My Dad

I have been wondering for a while how to approach this subject. I like to write, as you probably realise, as I am on the road; I like to observe, and I enjoy the freedom that” the road” offers; I like to watch people, to engage strangers and to watch the world unfold.

I find almost everything interesting, from the suburban development in Baku to the new harvest in sleepy, rural Languedoc. My attention span is short, irritatingly so, for some. It is an issue for which some acquaintances, but few friends, have suggested a pharmaceutical remedy. Some chance; take a pill and morph into some kind of statistical normalcy? Thank you, no, I shall take my place among the observers, the eccentrics and those who rally against the WalMartisation of life.

One does, however, wonder from time to time, where this potentially irritating trait comes from; and the answer is, of course, my Dad.

He is a good chap, my Dad, and one of the best friends I have ever had, but now, The End Is Nigh.

Diagnosed with Lymphoma in March last, he told no one for six months. He didn’t want pity, he said, and in any case, he wanted to complete his peculiar study of South African bus fleets. At 85, he happily wandered to Cape Town, George and Port Elizabeth a couple of times each year to record the excruciating detail of bus chassis registration numbers, and the minutiae of the composition of fleets in the major local and national bus companies.

It is, one has to agree, an odd hobby. However, playing in the antipodean traffic pleased him, and to my astonishment, pleased others. Perhaps less useful than charting the human genome, his peculiar hobby filled in a gap; a gap. I have to admit that many passed and considered of little importance.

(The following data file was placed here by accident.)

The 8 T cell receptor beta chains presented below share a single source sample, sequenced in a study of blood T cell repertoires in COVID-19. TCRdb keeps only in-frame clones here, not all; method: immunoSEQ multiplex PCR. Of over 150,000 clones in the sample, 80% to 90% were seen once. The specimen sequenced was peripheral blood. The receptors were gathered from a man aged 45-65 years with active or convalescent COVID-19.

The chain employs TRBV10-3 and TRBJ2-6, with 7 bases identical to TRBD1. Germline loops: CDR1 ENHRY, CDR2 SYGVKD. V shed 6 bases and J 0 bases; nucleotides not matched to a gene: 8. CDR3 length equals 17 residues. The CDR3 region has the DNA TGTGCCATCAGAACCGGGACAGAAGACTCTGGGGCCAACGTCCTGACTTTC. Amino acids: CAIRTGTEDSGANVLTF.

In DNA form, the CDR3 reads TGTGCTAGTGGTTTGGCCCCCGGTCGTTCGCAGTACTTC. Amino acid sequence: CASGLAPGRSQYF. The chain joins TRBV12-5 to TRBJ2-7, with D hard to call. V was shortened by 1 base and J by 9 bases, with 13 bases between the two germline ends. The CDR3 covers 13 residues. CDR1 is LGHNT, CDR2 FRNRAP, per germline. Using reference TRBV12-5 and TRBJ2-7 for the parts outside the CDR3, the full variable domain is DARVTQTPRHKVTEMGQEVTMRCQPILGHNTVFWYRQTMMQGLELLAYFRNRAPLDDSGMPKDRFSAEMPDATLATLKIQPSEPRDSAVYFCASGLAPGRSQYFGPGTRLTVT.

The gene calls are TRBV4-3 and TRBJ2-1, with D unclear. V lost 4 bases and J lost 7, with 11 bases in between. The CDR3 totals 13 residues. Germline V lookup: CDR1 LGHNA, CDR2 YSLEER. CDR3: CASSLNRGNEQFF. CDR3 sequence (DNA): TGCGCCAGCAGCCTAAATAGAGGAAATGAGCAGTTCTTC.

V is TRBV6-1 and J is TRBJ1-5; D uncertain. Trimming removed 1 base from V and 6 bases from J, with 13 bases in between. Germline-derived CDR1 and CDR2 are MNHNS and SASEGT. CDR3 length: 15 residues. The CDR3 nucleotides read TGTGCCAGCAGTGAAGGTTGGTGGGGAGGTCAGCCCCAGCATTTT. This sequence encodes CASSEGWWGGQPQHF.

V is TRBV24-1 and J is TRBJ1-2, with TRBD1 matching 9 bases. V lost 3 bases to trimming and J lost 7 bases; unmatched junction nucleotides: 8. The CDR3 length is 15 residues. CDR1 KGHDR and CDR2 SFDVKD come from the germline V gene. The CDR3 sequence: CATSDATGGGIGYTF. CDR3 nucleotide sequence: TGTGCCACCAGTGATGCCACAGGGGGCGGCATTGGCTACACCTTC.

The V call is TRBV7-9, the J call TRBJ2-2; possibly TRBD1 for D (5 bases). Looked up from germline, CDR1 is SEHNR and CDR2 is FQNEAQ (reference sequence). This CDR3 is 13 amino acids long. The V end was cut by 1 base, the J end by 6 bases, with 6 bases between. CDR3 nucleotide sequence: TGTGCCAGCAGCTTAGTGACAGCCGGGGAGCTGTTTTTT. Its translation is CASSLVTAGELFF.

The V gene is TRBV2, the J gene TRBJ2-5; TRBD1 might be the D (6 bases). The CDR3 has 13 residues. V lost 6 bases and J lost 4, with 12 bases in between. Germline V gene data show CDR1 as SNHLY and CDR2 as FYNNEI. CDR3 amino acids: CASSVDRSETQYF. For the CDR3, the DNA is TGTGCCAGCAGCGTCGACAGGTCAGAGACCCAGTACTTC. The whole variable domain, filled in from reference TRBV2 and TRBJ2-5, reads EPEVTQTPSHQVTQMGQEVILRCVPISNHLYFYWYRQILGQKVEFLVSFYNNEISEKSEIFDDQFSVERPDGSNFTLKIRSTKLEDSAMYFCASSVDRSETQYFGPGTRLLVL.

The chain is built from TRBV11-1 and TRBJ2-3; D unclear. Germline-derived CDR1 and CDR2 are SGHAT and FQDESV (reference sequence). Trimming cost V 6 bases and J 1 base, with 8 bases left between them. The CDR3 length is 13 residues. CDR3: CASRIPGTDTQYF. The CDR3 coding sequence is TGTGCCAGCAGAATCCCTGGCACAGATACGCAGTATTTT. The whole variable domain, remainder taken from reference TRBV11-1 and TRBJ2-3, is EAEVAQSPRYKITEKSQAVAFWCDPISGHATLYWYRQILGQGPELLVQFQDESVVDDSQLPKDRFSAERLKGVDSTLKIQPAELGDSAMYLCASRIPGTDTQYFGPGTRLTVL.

But his publications say otherwise; four booklets, proudly published by the PSV Circle, an august body of similarly-inclined individuals, are testament to his work. And for a hobby embarked upon in his late seventies to stave off potential boredom, it was wonderful; and epitomised him.

So on Saturday morning, when the phone rang suspiciously early, and my niece, the fantastic Fiona, told me that the nursing home indicated that next Saturday’s football results would hold little interest to him, I got on a plane. For the fourth time since he was given two to four weeks in November, I have to add; there is a little of the tooth that we all had when we were seven or so, that stubbornly held in place.

And so I am en route to London to see him, to bury him or simply to hold his hand and sit with him; and if I have to do that, I will bore him with tales of our trip to Uruguay.

When he was about eighty, I sent him a ticket to join me in Buenos Aires. From there we crossed to Colonia in Uruguay, rented a car and went to explore. What a great week! Rental cars that leaked gas, isolated estancias surprised but delighted to have us show up on their doorstep (Dad had found a brochure in the Uruguayan embassy in London, and off we went unannounced), wandering through the time-warp of the Fray Bentos corned-beef factory, wineries, gaucho-hitchhikers, laughs and more fun than we could have imagined.

My only regret is that he wanted to do it again, but this time travelling to India, and in particular to Dhera Dun; partly reliving seventy-year-old memories, but more, I think, to reinforce a thread that formed an integral part of the fabric that was, and at this moment is, My Dad. I think that we would have had fun travelling to India.

He has, in more than one person’s opinion, been a (bad word), but to those who were fortunate to steel themselves to his rather obvious opinions, and meet the real Andrew Johnson, met an overly generous and ever-curious man; a role model who I am so proud to have had.

We have no unfinished business. He is, or possibly was, my friend, and to my family’s periodic but emphatic Roll Of The Eyes, a role model.

So, off I go, and the next week or so will be a voyage of uncertainty. My friend Jim, whose mother passed away recently, and like I, had a relationship tempered by the tyranny of distance, spoke of the practical issues that death throws up; “it isn’t something one ever gets good at”, he said, “fortunately”.

We will see.